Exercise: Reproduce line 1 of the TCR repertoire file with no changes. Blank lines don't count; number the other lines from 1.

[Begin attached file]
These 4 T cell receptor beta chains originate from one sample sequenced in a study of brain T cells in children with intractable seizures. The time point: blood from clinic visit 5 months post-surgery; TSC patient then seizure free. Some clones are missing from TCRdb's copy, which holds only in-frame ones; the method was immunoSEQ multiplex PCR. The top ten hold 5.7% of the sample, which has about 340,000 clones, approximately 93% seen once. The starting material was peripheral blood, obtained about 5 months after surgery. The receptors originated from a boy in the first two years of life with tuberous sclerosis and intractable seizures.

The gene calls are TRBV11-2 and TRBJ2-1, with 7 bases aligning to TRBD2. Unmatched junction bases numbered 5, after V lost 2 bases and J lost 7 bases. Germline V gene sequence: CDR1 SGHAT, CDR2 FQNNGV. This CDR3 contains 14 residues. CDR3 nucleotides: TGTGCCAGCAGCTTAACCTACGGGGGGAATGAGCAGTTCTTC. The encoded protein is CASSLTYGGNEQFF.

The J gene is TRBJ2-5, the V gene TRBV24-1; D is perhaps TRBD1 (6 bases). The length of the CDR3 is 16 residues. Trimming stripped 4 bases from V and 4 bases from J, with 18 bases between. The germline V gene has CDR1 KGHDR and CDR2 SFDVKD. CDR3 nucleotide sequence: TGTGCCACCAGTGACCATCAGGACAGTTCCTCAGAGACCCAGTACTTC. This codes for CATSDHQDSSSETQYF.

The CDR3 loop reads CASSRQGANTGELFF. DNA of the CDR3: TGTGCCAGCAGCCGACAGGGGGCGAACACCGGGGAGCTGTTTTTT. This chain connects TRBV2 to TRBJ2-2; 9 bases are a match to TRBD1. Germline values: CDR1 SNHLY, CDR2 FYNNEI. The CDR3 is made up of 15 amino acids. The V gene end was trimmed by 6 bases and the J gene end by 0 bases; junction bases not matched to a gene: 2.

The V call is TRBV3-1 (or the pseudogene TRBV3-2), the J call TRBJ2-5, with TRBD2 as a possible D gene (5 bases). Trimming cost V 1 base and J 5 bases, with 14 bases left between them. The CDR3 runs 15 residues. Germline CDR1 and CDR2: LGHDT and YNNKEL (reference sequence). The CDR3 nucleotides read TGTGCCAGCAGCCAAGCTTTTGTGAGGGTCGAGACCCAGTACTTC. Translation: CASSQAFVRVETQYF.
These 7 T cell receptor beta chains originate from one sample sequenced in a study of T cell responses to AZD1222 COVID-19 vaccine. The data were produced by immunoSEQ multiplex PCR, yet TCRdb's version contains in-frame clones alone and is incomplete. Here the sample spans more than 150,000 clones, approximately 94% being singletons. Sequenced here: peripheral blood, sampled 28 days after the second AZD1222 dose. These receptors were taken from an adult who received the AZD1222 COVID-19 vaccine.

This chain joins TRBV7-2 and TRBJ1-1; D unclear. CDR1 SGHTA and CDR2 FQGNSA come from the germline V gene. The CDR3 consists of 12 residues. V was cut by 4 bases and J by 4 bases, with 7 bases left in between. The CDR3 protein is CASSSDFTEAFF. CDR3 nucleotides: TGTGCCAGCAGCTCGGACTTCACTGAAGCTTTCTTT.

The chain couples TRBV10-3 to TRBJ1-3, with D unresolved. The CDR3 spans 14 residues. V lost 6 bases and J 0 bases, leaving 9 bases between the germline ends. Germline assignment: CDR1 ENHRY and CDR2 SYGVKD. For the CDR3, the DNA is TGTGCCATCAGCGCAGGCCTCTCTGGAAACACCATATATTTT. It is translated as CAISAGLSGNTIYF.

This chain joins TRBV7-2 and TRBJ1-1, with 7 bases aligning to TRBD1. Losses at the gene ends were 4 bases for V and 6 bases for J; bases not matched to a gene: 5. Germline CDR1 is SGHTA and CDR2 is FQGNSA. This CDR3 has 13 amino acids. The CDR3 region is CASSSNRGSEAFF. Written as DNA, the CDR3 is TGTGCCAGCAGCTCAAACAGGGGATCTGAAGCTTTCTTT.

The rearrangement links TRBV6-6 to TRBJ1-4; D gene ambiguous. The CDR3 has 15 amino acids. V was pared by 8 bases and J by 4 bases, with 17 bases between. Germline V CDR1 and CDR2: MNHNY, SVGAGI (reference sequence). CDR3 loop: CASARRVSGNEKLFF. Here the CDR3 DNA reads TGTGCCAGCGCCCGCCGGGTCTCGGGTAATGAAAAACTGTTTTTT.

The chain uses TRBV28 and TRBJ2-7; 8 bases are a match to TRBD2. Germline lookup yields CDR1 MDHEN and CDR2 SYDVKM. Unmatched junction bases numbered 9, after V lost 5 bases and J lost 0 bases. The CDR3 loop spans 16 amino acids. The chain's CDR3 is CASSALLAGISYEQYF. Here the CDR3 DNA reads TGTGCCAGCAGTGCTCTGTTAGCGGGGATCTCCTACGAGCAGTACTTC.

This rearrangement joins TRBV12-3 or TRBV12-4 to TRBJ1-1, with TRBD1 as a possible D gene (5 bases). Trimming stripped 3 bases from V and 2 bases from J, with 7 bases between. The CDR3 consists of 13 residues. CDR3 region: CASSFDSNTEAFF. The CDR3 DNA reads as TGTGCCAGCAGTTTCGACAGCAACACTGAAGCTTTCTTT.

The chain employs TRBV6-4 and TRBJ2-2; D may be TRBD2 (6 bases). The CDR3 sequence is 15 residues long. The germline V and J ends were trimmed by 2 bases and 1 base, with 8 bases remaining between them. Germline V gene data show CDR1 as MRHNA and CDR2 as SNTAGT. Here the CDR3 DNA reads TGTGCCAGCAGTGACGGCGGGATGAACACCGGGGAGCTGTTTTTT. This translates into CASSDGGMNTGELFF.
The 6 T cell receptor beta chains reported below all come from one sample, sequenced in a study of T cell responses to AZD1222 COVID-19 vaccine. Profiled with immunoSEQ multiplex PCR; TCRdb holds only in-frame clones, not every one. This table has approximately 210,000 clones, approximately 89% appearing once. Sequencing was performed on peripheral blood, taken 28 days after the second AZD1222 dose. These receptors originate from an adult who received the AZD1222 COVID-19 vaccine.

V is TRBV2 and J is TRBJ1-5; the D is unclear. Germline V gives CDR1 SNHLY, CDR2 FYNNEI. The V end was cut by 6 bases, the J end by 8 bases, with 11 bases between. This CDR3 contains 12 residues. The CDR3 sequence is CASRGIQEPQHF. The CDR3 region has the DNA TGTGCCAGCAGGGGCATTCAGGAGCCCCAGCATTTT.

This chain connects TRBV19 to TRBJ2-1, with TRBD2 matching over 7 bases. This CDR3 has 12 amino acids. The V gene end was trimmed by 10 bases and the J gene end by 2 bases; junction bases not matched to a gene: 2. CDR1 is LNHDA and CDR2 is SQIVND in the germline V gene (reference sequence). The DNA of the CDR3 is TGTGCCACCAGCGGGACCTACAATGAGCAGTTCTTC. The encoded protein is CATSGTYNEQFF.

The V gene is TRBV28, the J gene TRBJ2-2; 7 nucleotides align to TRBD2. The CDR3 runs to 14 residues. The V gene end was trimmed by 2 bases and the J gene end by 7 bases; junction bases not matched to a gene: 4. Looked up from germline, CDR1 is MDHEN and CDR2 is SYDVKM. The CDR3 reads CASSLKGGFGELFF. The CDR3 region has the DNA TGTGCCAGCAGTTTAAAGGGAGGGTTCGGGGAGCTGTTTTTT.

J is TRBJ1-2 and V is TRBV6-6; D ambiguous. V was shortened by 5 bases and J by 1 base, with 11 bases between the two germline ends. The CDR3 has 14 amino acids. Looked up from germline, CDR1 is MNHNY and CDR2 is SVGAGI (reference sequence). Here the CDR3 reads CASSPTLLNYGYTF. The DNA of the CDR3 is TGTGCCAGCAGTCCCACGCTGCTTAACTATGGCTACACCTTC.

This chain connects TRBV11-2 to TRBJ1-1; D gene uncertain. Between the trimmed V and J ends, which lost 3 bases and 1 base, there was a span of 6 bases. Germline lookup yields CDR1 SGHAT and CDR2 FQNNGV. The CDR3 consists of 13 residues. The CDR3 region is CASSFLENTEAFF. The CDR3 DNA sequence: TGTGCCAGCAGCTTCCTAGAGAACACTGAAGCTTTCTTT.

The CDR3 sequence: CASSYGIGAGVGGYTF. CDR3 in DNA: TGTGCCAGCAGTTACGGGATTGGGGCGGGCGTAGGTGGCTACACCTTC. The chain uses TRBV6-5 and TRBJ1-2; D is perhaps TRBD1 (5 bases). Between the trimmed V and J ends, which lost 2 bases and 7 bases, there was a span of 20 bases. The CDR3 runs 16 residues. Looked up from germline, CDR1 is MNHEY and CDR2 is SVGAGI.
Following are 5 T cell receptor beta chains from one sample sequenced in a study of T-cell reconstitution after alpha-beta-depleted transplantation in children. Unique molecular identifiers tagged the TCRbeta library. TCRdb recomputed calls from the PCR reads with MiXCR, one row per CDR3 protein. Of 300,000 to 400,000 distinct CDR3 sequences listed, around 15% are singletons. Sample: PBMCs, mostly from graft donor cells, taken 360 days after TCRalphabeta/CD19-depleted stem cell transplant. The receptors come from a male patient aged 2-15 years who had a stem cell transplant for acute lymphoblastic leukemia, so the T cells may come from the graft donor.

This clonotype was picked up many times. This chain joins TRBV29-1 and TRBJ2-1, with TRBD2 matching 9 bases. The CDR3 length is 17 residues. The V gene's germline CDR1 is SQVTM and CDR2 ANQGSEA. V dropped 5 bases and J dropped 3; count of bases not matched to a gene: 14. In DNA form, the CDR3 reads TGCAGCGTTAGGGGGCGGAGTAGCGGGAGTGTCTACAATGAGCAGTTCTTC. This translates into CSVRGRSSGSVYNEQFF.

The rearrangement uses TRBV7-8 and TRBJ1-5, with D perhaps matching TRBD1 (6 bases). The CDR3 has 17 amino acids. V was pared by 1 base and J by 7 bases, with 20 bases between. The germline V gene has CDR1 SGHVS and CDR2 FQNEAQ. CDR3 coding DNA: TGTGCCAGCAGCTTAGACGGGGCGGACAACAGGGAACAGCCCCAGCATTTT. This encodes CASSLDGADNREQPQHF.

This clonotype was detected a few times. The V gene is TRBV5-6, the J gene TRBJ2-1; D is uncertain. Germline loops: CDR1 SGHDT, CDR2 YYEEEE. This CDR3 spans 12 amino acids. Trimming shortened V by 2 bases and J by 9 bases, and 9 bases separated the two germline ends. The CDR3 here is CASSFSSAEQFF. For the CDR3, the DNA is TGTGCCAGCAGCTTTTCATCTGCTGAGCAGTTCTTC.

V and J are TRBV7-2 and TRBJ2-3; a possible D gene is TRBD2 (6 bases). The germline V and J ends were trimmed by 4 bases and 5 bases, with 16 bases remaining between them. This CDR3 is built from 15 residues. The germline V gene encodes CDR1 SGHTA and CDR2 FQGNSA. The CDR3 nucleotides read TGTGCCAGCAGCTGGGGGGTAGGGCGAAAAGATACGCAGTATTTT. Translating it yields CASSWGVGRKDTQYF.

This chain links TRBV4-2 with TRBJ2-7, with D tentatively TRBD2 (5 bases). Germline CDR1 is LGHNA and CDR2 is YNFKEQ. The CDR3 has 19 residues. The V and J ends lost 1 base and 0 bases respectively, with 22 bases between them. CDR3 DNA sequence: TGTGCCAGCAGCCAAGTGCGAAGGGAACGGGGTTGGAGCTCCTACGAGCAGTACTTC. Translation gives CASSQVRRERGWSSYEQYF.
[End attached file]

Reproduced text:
These 4 T cell receptor beta chains originate from one sample sequenced in a study of brain T cells in children with intractable seizures. The time point: blood from clinic visit 5 months post-surgery; TSC patient then seizure free. Some clones are missing from TCRdb's copy, which holds only in-frame ones; the method was immunoSEQ multiplex PCR. The top ten hold 5.7% of the sample, which has about 340,000 clones, approximately 93% seen once. The starting material was peripheral blood, obtained about 5 months after surgery. The receptors originated from a boy in the first two years of life with tuberous sclerosis and intractable seizures.